Walk This Way

July 28th, 2010 by
Creating a landscape to be gazed at from afar is all well and good.  Presenting that sensational view from the street or from the house is one of the main goals of just about any yard transformation.  But gardens are also meant to be enjoyed on a more personal level.  Intricate leaf patterns, unusual foliage textures, and the detailed colors of blooms and flowers can only be fully appreciated from up close.  In most cases, that necessitates adding paths and walkways to the landscape.  And just as with every other element, how you execute a walkway makes all the difference in the world to the overall look, feel, and success of the garden. In most cases, a walkway connects two points in the yard.  It starts somewhere, and ends somewhere.  But that doesn’t necessarily mean that a straight line is the best way to get you from Point A to Point B.  That’s why most landscape designers use flowing curves whenever they install a walk, to encourage you to stop and smell the roses they’ve planted (and charged you handsomely for) along the way.  Check out the meandering path to Patty Roberts’ gazebo in Springville, UT:

Meandering Garden Path

A straight-shot walkway would be quicker, yes.  But isn’t this far more inviting and interesting?  Doesn’t it inspire you to take your time and leisurely stroll through the space, pausing to admire the gorgeous blooms scattered about? Many DIYers choose the stepping-stone route when putting in a walkway.  You can use actual stones set into the earth, or go with something more decorative.  Concrete pads can be bought in circles, hexagons, or other nature-inspired forms, like the leaf-shaped stepping stones used in the Exeter, CA yard of Heartland Treasures:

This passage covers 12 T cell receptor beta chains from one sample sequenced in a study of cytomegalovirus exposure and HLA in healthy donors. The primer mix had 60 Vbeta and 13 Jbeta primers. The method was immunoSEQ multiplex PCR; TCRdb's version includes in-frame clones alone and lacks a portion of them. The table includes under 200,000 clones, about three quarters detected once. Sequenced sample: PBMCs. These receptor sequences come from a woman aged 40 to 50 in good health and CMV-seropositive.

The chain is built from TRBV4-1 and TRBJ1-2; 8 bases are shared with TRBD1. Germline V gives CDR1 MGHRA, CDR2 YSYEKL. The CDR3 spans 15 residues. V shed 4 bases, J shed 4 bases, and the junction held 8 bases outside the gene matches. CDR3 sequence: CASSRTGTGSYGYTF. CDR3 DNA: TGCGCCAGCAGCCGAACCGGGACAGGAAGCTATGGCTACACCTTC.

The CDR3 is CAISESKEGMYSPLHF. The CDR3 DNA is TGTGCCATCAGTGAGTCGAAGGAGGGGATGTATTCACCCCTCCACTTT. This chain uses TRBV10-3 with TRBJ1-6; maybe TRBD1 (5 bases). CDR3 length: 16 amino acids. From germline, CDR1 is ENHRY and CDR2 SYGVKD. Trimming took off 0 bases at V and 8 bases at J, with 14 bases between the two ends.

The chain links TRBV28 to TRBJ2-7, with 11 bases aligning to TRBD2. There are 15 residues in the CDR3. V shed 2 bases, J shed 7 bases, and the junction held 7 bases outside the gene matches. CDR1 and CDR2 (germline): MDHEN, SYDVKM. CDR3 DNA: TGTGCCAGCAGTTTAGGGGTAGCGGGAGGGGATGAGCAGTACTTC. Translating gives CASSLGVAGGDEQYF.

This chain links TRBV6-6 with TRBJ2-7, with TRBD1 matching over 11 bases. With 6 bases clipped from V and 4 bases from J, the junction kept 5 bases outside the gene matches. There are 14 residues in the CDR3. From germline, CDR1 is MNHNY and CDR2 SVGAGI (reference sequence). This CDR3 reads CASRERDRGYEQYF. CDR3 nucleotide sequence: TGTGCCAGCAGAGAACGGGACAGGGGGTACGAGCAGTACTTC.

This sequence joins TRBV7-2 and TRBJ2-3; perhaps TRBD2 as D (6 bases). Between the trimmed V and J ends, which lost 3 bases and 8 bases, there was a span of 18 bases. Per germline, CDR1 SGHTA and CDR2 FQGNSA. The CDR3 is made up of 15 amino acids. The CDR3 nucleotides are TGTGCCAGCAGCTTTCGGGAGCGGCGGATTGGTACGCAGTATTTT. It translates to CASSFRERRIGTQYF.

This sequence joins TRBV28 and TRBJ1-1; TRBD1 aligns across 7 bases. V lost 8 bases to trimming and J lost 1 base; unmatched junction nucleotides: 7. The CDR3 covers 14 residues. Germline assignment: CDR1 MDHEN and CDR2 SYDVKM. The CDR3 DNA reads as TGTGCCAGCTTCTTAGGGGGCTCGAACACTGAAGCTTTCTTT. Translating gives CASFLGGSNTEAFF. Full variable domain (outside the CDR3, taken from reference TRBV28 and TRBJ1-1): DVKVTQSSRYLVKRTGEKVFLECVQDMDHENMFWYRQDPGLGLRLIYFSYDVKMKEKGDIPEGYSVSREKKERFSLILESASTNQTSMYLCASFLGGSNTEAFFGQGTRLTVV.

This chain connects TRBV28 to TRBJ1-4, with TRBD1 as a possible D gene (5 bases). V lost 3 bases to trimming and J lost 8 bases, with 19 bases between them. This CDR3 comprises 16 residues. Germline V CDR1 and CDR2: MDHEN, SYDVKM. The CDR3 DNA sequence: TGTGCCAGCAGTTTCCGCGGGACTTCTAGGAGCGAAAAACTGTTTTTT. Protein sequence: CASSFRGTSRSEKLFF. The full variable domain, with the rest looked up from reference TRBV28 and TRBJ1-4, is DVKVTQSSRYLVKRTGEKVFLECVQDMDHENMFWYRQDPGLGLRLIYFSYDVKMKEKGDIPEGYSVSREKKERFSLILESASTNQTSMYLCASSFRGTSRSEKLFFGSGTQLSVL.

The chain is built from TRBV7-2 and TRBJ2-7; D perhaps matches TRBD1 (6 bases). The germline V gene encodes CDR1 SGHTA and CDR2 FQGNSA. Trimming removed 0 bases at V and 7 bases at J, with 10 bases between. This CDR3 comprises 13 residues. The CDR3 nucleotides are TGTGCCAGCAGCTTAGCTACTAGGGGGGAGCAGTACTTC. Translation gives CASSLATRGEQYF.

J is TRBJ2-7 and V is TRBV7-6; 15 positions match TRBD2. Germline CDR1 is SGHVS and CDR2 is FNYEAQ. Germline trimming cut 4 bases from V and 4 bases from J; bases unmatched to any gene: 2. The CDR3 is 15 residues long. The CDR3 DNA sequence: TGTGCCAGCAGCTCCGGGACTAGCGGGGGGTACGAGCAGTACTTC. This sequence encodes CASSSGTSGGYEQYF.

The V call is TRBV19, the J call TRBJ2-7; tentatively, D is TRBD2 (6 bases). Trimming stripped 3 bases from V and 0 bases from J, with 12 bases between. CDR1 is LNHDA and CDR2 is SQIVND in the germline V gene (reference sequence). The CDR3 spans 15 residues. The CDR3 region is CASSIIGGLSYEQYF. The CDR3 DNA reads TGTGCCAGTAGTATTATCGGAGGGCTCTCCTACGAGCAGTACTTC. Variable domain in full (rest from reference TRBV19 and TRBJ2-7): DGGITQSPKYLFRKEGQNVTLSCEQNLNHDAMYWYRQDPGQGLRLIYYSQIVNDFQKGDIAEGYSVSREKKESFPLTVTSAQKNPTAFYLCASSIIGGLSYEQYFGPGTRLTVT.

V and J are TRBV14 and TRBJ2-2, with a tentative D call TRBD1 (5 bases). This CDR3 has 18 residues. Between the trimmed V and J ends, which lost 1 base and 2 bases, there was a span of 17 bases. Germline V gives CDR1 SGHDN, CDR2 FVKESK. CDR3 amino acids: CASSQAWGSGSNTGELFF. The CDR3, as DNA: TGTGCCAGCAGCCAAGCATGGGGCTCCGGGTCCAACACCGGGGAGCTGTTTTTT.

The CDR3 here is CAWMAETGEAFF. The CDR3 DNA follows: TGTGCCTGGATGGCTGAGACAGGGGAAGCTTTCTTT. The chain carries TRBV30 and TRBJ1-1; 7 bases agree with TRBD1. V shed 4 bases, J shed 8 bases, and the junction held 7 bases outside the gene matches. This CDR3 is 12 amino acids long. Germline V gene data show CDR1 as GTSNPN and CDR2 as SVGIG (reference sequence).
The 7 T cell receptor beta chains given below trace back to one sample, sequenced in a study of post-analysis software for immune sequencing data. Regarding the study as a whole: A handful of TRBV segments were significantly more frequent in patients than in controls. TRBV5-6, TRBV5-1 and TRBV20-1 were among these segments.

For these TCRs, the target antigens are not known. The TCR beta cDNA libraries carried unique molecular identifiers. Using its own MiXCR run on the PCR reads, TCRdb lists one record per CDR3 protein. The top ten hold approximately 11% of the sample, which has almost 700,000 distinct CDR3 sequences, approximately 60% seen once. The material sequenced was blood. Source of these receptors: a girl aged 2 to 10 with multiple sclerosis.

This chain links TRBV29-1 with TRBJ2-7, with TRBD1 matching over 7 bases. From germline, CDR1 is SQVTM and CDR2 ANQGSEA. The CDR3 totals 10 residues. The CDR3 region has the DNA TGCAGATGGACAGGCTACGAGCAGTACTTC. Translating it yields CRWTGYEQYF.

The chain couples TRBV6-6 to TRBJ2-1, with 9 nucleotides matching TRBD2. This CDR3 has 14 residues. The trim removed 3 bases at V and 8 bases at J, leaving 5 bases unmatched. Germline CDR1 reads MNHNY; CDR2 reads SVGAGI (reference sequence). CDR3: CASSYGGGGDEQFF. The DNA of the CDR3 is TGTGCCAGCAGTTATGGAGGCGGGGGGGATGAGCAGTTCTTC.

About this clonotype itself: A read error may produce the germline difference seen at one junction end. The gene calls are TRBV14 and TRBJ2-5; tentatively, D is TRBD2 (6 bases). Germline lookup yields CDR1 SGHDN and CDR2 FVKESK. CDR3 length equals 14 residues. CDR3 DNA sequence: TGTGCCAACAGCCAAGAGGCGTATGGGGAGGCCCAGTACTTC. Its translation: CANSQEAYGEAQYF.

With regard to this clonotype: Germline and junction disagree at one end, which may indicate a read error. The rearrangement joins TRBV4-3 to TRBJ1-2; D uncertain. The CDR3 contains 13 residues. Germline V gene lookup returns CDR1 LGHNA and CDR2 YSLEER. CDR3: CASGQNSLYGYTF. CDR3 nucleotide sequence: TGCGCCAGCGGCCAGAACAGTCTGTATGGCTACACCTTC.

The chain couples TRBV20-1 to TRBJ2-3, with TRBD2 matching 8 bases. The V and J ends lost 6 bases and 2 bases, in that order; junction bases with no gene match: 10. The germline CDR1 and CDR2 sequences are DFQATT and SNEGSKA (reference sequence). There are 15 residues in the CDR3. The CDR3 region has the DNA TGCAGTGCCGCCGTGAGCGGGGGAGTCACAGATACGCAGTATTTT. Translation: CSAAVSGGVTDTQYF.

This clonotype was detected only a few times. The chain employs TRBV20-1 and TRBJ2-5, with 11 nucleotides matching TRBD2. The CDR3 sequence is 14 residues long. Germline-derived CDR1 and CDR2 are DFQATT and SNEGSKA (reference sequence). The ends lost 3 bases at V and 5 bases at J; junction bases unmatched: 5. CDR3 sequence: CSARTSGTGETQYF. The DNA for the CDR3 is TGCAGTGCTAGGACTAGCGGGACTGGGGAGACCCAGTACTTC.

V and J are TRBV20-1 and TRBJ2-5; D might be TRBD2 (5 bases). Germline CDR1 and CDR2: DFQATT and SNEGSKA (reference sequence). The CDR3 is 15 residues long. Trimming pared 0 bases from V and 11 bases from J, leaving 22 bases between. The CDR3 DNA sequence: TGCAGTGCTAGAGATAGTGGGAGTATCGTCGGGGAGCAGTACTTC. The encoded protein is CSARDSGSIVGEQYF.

Leaf Shaped Stepping Stones

When laying stepstones, make a few practice passes up and down the route to figure out how far apart to space your stones for a comfortable walk, and know that the ideal spacing for you may not match everyone else’s stride. Of course, you can blanket the entire walkway with stone and create a totally rockin’ and rustic look, like Dana did in her Burney, CA yard:

Stone walkway

Her blend of flat lava rock as the walking surface with rounded river rock as a border and gravel in between the stones is brilliant, turning what looks like a dry creekbed into an awesome garden staircase that practically dares you to not do a little exploring. Many landscapes pay close attention to the material used in their walkways to help nail a particular theme.  Cottage gardens, for example, often use pea gravel pathways.  It’s an informal-feeling material that goes well with the often-overflowing feel of beds bursting with plant material.  And the sound that pea gravel makes under your feet is unlike anything else.  Admit it, you want to step out onto Gaonou Xiong’s pea gravel patio in Tennessee just to hear that satisfying crunch:

Pea Gravel Patio

Like the look of a gravel path but hate the thought of kicking little pebbles all over your yard?  Use an angular gravel; the stones lock themselves together underfoot and keep you from feeling like you’re slogging through loose sand at the beach.  Slate chips, for instance, look cool and still have that unmistakable gravel-path sound. For a completely natural look in a woodland setting, you can’t go wrong with mulch pathways.  They’re more at home than a poured or placed material and are easily topped off with new mulch as needed.  Here’s a nice example from Jannetie in Red Hook, NY:

Mulch Pathways

Whatever material you choose for a garden walkway, don’t skimp on the size.  It seems that the “standard” width for a path is 3 feet, but stop and think about that for a sec.  Would you ever try to walk with someone side-by-side through your bedroom doorway?  That’s probably the same width.  Adding just 12 inches to a walkway allows two people to comfortably take a garden stroll without feeling crowded.  Take a peek at Nanci DeSouches’ basketweave-brick walkway:

Basketweave Brick Walkway

It’s more-than-generously-sized for two people (or one person and a full wheelbarrow, judging by the working vegetable gardens to the left), and gets extra bonus points for the uneven bricks and mossy stuff growing on, around, and between them.  That’s a classic Old World look that’s right at home in a centuries-old garden in Europe… even if it’s really a backyard in Santa Cruz.